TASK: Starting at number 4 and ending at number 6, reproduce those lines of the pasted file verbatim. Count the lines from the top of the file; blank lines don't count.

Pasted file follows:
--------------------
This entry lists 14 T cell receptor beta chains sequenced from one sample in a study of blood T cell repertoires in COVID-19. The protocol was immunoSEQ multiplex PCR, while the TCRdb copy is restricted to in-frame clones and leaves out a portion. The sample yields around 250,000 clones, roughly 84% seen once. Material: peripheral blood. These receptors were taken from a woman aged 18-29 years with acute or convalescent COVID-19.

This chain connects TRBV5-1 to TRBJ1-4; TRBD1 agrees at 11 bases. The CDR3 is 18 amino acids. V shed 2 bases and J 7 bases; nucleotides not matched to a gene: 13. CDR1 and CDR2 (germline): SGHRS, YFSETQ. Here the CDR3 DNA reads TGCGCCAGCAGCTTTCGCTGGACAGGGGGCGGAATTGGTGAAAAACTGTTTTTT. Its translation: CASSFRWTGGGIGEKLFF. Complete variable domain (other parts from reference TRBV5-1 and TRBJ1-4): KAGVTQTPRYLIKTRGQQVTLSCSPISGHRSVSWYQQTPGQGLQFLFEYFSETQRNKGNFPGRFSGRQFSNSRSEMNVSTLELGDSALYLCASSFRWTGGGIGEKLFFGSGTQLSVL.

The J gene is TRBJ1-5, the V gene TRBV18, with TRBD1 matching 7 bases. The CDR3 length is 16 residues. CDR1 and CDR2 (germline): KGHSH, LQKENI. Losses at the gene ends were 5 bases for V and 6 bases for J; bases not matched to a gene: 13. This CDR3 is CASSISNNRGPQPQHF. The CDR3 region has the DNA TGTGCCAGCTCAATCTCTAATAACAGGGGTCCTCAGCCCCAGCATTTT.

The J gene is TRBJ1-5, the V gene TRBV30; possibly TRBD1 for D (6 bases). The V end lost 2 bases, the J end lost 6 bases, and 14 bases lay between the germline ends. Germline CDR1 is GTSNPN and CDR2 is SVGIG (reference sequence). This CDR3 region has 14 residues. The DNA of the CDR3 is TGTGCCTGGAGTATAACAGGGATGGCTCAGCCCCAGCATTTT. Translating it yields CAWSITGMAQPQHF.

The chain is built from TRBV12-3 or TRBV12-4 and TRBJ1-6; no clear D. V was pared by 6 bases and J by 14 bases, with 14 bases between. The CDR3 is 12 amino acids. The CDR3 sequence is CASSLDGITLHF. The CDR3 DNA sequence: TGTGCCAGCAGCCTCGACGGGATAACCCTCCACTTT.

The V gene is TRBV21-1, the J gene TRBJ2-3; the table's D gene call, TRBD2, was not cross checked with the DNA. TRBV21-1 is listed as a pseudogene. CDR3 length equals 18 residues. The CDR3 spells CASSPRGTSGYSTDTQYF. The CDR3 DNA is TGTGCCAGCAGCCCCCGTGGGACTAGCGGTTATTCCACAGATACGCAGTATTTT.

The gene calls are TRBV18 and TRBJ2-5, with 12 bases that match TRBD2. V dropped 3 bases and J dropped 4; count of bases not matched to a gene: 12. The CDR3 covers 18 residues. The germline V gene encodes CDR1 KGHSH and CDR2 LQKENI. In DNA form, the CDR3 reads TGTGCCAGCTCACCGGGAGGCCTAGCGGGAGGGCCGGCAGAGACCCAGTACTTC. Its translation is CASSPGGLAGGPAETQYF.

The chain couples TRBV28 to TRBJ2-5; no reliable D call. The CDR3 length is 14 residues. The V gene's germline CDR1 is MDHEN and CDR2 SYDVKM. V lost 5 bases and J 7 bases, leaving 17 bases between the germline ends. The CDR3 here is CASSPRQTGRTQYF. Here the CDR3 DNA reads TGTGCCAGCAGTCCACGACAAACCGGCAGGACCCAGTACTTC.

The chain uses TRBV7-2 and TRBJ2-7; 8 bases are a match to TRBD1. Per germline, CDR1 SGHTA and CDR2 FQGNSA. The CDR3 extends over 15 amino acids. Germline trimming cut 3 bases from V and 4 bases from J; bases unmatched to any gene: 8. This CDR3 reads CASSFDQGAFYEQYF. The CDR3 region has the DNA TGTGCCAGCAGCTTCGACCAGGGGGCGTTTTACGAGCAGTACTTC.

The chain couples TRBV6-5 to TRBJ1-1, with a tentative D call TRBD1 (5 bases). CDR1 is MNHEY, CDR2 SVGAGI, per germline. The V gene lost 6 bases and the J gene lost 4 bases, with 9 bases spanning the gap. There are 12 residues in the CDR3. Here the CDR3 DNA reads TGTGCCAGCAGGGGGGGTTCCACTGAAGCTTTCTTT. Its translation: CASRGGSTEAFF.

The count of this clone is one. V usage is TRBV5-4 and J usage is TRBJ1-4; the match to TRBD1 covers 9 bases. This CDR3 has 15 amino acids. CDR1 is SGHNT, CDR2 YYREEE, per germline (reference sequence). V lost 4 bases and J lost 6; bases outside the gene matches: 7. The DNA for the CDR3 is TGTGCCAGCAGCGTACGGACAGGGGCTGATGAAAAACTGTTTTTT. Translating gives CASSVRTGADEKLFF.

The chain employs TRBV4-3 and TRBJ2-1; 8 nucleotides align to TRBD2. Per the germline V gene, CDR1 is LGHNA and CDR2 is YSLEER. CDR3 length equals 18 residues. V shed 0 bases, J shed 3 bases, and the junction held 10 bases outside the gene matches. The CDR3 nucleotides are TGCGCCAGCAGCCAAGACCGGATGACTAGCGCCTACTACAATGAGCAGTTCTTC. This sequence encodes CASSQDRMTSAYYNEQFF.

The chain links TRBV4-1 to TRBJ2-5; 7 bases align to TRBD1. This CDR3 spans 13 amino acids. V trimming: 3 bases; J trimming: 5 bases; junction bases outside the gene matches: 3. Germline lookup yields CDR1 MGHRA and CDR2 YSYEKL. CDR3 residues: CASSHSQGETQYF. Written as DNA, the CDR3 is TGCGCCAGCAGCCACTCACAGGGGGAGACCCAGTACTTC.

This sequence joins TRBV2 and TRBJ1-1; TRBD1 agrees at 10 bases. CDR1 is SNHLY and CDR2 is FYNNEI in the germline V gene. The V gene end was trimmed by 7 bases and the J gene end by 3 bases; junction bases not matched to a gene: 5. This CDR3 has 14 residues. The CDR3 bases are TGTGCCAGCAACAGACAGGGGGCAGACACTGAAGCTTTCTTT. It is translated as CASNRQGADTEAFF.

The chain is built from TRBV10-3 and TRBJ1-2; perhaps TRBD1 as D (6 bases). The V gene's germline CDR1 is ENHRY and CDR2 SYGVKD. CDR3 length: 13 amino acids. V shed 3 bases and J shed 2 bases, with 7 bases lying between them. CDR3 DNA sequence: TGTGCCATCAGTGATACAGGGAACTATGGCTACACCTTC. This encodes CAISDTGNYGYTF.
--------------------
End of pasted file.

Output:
The J gene is TRBJ1-5, the V gene TRBV30; possibly TRBD1 for D (6 bases). The V end lost 2 bases, the J end lost 6 bases, and 14 bases lay between the germline ends. Germline CDR1 is GTSNPN and CDR2 is SVGIG (reference sequence). This CDR3 region has 14 residues. The DNA of the CDR3 is TGTGCCTGGAGTATAACAGGGATGGCTCAGCCCCAGCATTTT. Translating it yields CAWSITGMAQPQHF.

The chain is built from TRBV12-3 or TRBV12-4 and TRBJ1-6; no clear D. V was pared by 6 bases and J by 14 bases, with 14 bases between. The CDR3 is 12 amino acids. The CDR3 sequence is CASSLDGITLHF. The CDR3 DNA sequence: TGTGCCAGCAGCCTCGACGGGATAACCCTCCACTTT.

The V gene is TRBV21-1, the J gene TRBJ2-3; the table's D gene call, TRBD2, was not cross checked with the DNA. TRBV21-1 is listed as a pseudogene. CDR3 length equals 18 residues. The CDR3 spells CASSPRGTSGYSTDTQYF. The CDR3 DNA is TGTGCCAGCAGCCCCCGTGGGACTAGCGGTTATTCCACAGATACGCAGTATTTT.